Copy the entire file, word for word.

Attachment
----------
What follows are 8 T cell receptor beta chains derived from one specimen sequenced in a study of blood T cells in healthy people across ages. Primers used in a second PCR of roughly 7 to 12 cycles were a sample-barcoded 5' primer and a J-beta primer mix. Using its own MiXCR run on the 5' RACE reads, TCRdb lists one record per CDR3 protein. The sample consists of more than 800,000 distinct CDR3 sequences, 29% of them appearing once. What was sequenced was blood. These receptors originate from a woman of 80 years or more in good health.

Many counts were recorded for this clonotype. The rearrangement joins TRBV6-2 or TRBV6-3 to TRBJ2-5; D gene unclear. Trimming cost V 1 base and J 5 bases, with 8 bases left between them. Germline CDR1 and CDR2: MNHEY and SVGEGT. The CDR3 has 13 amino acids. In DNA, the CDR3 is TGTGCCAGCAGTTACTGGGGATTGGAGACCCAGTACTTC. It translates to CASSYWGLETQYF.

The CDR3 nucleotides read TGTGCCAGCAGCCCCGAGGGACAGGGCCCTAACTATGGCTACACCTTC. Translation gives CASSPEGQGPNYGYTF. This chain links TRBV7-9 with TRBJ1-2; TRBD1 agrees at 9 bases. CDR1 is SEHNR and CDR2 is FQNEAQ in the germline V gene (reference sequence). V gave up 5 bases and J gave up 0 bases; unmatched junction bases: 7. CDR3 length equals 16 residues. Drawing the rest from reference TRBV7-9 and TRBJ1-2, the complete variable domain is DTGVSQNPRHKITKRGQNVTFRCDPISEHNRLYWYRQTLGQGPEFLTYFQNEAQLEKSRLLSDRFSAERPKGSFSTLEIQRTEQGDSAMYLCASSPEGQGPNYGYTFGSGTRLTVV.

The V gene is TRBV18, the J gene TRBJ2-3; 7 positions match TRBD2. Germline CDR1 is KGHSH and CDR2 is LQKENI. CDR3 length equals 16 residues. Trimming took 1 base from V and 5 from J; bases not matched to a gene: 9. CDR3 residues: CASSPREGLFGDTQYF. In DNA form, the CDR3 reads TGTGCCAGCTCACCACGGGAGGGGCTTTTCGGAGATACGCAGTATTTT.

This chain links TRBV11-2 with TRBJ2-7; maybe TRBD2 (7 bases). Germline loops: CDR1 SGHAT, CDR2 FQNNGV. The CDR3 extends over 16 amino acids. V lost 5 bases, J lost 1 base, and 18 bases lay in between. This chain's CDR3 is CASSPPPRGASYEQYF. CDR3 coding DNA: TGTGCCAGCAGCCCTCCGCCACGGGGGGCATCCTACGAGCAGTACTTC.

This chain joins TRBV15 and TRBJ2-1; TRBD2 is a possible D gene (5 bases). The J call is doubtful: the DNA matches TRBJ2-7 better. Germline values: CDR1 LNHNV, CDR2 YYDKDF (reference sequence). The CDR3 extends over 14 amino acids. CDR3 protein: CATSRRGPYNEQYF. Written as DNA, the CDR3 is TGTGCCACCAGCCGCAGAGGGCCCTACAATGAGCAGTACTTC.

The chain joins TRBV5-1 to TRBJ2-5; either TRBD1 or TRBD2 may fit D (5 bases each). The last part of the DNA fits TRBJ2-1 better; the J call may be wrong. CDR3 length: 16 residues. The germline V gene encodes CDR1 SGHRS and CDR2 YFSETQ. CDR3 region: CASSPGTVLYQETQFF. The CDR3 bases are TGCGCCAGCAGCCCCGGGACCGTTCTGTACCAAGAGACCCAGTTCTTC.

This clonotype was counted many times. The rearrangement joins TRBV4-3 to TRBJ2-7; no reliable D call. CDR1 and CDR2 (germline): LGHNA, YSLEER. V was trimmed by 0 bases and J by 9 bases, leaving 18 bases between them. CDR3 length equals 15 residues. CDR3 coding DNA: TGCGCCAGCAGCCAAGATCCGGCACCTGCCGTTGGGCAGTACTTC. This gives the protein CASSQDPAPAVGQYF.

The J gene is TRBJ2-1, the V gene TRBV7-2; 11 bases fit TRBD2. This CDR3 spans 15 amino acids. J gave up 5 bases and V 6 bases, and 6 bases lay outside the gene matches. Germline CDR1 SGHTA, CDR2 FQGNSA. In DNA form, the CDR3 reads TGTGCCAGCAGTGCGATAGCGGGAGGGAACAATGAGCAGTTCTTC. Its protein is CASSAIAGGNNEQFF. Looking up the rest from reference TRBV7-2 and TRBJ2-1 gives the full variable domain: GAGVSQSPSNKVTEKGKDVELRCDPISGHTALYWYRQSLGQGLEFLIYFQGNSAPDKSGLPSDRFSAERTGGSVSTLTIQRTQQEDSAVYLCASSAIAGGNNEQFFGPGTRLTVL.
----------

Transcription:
What follows are 8 T cell receptor beta chains derived from one specimen sequenced in a study of blood T cells in healthy people across ages. Primers used in a second PCR of roughly 7 to 12 cycles were a sample-barcoded 5' primer and a J-beta primer mix. Using its own MiXCR run on the 5' RACE reads, TCRdb lists one record per CDR3 protein. The sample consists of more than 800,000 distinct CDR3 sequences, 29% of them appearing once. What was sequenced was blood. These receptors originate from a woman of 80 years or more in good health.

Many counts were recorded for this clonotype. The rearrangement joins TRBV6-2 or TRBV6-3 to TRBJ2-5; D gene unclear. Trimming cost V 1 base and J 5 bases, with 8 bases left between them. Germline CDR1 and CDR2: MNHEY and SVGEGT. The CDR3 has 13 amino acids. In DNA, the CDR3 is TGTGCCAGCAGTTACTGGGGATTGGAGACCCAGTACTTC. It translates to CASSYWGLETQYF.

The CDR3 nucleotides read TGTGCCAGCAGCCCCGAGGGACAGGGCCCTAACTATGGCTACACCTTC. Translation gives CASSPEGQGPNYGYTF. This chain links TRBV7-9 with TRBJ1-2; TRBD1 agrees at 9 bases. CDR1 is SEHNR and CDR2 is FQNEAQ in the germline V gene (reference sequence). V gave up 5 bases and J gave up 0 bases; unmatched junction bases: 7. CDR3 length equals 16 residues. Drawing the rest from reference TRBV7-9 and TRBJ1-2, the complete variable domain is DTGVSQNPRHKITKRGQNVTFRCDPISEHNRLYWYRQTLGQGPEFLTYFQNEAQLEKSRLLSDRFSAERPKGSFSTLEIQRTEQGDSAMYLCASSPEGQGPNYGYTFGSGTRLTVV.

The V gene is TRBV18, the J gene TRBJ2-3; 7 positions match TRBD2. Germline CDR1 is KGHSH and CDR2 is LQKENI. CDR3 length equals 16 residues. Trimming took 1 base from V and 5 from J; bases not matched to a gene: 9. CDR3 residues: CASSPREGLFGDTQYF. In DNA form, the CDR3 reads TGTGCCAGCTCACCACGGGAGGGGCTTTTCGGAGATACGCAGTATTTT.

This chain links TRBV11-2 with TRBJ2-7; maybe TRBD2 (7 bases). Germline loops: CDR1 SGHAT, CDR2 FQNNGV. The CDR3 extends over 16 amino acids. V lost 5 bases, J lost 1 base, and 18 bases lay in between. This chain's CDR3 is CASSPPPRGASYEQYF. CDR3 coding DNA: TGTGCCAGCAGCCCTCCGCCACGGGGGGCATCCTACGAGCAGTACTTC.

This chain joins TRBV15 and TRBJ2-1; TRBD2 is a possible D gene (5 bases). The J call is doubtful: the DNA matches TRBJ2-7 better. Germline values: CDR1 LNHNV, CDR2 YYDKDF (reference sequence). The CDR3 extends over 14 amino acids. CDR3 protein: CATSRRGPYNEQYF. Written as DNA, the CDR3 is TGTGCCACCAGCCGCAGAGGGCCCTACAATGAGCAGTACTTC.

The chain joins TRBV5-1 to TRBJ2-5; either TRBD1 or TRBD2 may fit D (5 bases each). The last part of the DNA fits TRBJ2-1 better; the J call may be wrong. CDR3 length: 16 residues. The germline V gene encodes CDR1 SGHRS and CDR2 YFSETQ. CDR3 region: CASSPGTVLYQETQFF. The CDR3 bases are TGCGCCAGCAGCCCCGGGACCGTTCTGTACCAAGAGACCCAGTTCTTC.

This clonotype was counted many times. The rearrangement joins TRBV4-3 to TRBJ2-7; no reliable D call. CDR1 and CDR2 (germline): LGHNA, YSLEER. V was trimmed by 0 bases and J by 9 bases, leaving 18 bases between them. CDR3 length equals 15 residues. CDR3 coding DNA: TGCGCCAGCAGCCAAGATCCGGCACCTGCCGTTGGGCAGTACTTC. This gives the protein CASSQDPAPAVGQYF.

The J gene is TRBJ2-1, the V gene TRBV7-2; 11 bases fit TRBD2. This CDR3 spans 15 amino acids. J gave up 5 bases and V 6 bases, and 6 bases lay outside the gene matches. Germline CDR1 SGHTA, CDR2 FQGNSA. In DNA form, the CDR3 reads TGTGCCAGCAGTGCGATAGCGGGAGGGAACAATGAGCAGTTCTTC. Its protein is CASSAIAGGNNEQFF. Looking up the rest from reference TRBV7-2 and TRBJ2-1 gives the full variable domain: GAGVSQSPSNKVTEKGKDVELRCDPISGHTALYWYRQSLGQGLEFLIYFQGNSAPDKSGLPSDRFSAERTGGSVSTLTIQRTQQEDSAVYLCASSAIAGGNNEQFFGPGTRLTVL.